Friday Cat-erpillar Blogging is back.
The caterpillar most associated with milkweed is the Monarch Butterfly Caterpillar. However, other caterpillars can also be found on milkweed. This includes the gregarious, Euchaetes egle, the Milkweed Tiger Moth. Like the Monarch caterpillar, the Milkweed Tiger Moth caterpillar sequesters toxins from the milkweed plant to defend against predators. Day flying butterflies can defend against bird attacks by advertising their toxicity with bright orange and black warning colors. The Milkweed Tiger Moth has bright orange warning colors on its body to warn day flying predators. However, the moth flies at night and can be attacked by bats who cannot see the warning colors. To advertise their unpalatability to bats, the moths use their sound organ to make ultrasonic clicks that are audible to bats. The “trash talking” by the moths warns bats to keep a safe distance. Nickolay I. Hristov and William E. Conner discuss this behavior in a NATURWISSENSCHAFTEN paper(Volume 92, Number 4, 164-169, DOI: 10.1007/s00114-005-0611-7).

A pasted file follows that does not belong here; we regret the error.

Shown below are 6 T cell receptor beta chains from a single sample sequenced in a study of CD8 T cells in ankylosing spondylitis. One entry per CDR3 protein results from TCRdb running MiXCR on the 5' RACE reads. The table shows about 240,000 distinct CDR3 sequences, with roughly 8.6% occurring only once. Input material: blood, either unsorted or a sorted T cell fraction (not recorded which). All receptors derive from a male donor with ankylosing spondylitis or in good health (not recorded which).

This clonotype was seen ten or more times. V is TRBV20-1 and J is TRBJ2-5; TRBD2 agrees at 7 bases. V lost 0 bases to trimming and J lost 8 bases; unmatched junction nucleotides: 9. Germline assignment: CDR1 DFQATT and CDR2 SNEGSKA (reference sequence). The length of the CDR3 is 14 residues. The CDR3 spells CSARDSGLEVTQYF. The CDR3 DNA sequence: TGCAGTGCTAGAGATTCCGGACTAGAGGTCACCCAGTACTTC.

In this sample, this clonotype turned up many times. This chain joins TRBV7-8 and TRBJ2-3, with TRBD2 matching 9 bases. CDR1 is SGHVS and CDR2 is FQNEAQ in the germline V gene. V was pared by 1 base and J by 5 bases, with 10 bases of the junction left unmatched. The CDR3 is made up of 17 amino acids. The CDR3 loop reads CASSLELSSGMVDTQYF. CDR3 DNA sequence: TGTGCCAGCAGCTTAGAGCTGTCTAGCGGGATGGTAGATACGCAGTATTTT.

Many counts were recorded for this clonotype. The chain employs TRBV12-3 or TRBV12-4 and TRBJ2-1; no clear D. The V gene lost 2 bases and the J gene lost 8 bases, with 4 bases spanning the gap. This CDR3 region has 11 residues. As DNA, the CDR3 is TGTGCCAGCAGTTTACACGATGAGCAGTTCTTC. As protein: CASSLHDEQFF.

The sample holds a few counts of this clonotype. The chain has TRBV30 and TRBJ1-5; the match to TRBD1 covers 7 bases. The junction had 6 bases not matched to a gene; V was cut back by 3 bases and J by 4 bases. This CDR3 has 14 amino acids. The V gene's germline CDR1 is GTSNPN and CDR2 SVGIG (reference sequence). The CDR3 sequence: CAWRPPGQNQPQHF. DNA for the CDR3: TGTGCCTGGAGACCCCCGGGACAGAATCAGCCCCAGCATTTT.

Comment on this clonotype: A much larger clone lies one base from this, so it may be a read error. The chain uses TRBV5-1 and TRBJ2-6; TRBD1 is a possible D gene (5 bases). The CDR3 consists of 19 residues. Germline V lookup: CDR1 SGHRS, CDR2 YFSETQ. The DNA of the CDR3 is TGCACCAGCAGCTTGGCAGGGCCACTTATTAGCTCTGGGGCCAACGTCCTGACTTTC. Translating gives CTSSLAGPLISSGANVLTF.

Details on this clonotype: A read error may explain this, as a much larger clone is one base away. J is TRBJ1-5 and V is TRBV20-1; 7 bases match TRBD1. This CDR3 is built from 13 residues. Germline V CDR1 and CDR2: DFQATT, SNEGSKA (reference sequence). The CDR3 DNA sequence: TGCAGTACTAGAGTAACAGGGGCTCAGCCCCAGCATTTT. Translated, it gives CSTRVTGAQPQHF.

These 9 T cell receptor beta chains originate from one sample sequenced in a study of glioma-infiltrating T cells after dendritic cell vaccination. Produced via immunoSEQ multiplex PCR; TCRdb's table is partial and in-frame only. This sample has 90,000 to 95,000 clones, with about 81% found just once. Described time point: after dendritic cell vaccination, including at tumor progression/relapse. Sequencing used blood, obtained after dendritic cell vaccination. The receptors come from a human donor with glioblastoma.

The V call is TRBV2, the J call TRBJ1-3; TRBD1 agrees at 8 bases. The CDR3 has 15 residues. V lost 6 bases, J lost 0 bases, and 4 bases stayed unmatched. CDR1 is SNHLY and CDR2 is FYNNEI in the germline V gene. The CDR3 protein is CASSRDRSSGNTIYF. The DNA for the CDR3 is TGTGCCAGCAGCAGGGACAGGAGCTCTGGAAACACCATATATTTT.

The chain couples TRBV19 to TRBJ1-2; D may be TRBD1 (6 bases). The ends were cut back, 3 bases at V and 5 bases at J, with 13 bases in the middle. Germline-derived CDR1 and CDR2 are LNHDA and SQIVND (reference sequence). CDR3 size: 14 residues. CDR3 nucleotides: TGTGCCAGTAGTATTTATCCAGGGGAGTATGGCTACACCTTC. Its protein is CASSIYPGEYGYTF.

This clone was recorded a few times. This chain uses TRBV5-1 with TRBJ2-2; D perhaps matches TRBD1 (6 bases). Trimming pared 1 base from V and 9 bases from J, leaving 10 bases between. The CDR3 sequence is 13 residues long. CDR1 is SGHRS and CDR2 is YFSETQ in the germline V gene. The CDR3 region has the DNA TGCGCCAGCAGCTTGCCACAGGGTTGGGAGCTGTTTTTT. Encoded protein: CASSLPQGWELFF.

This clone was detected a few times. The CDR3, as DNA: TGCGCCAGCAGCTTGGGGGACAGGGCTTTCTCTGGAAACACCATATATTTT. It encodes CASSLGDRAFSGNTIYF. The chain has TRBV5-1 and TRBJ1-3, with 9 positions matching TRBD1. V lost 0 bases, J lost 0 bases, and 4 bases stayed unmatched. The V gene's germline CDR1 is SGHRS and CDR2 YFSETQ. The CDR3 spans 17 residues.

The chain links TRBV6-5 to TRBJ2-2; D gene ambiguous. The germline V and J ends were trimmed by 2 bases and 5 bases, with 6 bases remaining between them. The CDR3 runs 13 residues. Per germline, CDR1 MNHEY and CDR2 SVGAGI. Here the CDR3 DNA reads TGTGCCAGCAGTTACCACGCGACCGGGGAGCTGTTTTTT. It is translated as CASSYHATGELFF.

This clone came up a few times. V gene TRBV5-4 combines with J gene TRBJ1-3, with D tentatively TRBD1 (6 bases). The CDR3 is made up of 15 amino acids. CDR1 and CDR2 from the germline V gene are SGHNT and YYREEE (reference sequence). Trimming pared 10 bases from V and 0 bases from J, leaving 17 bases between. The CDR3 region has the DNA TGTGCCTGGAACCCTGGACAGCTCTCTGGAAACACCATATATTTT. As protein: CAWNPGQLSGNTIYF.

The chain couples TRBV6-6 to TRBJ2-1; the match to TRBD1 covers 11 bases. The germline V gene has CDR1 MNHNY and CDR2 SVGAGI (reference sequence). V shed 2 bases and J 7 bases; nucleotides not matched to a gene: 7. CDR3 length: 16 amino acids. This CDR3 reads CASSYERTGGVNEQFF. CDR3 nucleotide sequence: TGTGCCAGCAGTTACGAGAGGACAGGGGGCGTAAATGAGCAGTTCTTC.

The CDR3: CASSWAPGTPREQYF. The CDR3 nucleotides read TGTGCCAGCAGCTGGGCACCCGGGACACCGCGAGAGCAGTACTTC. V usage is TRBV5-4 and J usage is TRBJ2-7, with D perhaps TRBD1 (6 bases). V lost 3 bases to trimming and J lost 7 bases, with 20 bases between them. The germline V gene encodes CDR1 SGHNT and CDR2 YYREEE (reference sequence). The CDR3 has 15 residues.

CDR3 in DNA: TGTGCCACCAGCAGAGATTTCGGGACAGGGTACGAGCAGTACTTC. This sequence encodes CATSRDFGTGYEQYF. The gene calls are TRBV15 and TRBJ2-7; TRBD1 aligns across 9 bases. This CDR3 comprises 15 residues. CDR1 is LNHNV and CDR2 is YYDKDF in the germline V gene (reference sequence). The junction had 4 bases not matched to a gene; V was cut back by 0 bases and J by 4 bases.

Unlike the Monarch that lays eggs singly and caterpillars are solitary, the Milkweed Tiger Moth lays eggs in clusters and the larvae and pupae are gregarious. As you can clearly see from the pictures below, the Milkweed Tiger Moth undergoes several changes in its appearance during its development. The newly hatched first instar caterpillars have no tufts at all. The second instar caterpillars have spines but not tufts. Third and later instar larvae have full blown tufts. The older larvae sport tufts of hairs that advertise their bad taste. The tufts offer potential predators a bad tasting mouthful of hair that causes minimal damage to the caterpillar. If one caterpillar is attacked by a naive predator, the rest will be spared after the predator becomes sick from the toxins.
The pupae are fuzzy balls covered with spines. The spines can offer protection against predators such as ants and some parasitoids.
Of course, the moths look nothing at all like the earlier life stages. This exemplifies some of the problems with identification of insect larvae. If I had not grouped these together, would you be able to make a connection between a first instar larva and a third instar larva based on appearance? This is one of the reasons why entomologists are working on DNA markers. The DNA of the caterpillar is the same as in the pupa and adult. The DNA markers can allow us to connect different stages of the same insect that may look nothing alike.